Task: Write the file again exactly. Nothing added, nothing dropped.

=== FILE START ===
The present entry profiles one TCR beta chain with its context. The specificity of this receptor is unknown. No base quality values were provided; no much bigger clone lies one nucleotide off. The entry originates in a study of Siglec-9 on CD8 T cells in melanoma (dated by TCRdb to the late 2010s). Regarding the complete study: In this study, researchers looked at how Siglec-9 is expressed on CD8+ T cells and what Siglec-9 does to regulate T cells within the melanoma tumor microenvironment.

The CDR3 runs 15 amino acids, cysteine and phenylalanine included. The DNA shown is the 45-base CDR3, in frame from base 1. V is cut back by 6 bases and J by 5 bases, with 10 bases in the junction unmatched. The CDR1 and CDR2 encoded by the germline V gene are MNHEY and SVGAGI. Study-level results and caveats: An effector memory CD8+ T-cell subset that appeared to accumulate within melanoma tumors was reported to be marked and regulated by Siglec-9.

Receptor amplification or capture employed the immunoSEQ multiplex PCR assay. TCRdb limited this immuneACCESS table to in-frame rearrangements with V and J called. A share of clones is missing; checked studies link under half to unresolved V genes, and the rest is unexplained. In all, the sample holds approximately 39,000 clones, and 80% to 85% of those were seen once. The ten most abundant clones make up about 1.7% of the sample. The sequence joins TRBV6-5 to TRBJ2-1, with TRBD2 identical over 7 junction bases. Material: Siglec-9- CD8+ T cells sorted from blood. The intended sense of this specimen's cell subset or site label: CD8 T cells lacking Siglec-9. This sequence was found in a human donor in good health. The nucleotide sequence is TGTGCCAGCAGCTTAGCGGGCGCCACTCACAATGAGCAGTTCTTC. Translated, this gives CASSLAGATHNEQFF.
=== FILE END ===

The present entry profiles one TCR beta chain with its context. The specificity of this receptor is unknown. No base quality values were provided; no much bigger clone lies one nucleotide off. The entry originates in a study of Siglec-9 on CD8 T cells in melanoma (dated by TCRdb to the late 2010s). Regarding the complete study: In this study, researchers looked at how Siglec-9 is expressed on CD8+ T cells and what Siglec-9 does to regulate T cells within the melanoma tumor microenvironment.

The CDR3 runs 15 amino acids, cysteine and phenylalanine included. The DNA shown is the 45-base CDR3, in frame from base 1. V is cut back by 6 bases and J by 5 bases, with 10 bases in the junction unmatched. The CDR1 and CDR2 encoded by the germline V gene are MNHEY and SVGAGI. Study-level results and caveats: An effector memory CD8+ T-cell subset that appeared to accumulate within melanoma tumors was reported to be marked and regulated by Siglec-9.

Receptor amplification or capture employed the immunoSEQ multiplex PCR assay. TCRdb limited this immuneACCESS table to in-frame rearrangements with V and J called. A share of clones is missing; checked studies link under half to unresolved V genes, and the rest is unexplained. In all, the sample holds approximately 39,000 clones, and 80% to 85% of those were seen once. The ten most abundant clones make up about 1.7% of the sample. The sequence joins TRBV6-5 to TRBJ2-1, with TRBD2 identical over 7 junction bases. Material: Siglec-9- CD8+ T cells sorted from blood. The intended sense of this specimen's cell subset or site label: CD8 T cells lacking Siglec-9. This sequence was found in a human donor in good health. The nucleotide sequence is TGTGCCAGCAGCTTAGCGGGCGCCACTCACAATGAGCAGTTCTTC. Translated, this gives CASSLAGATHNEQFF.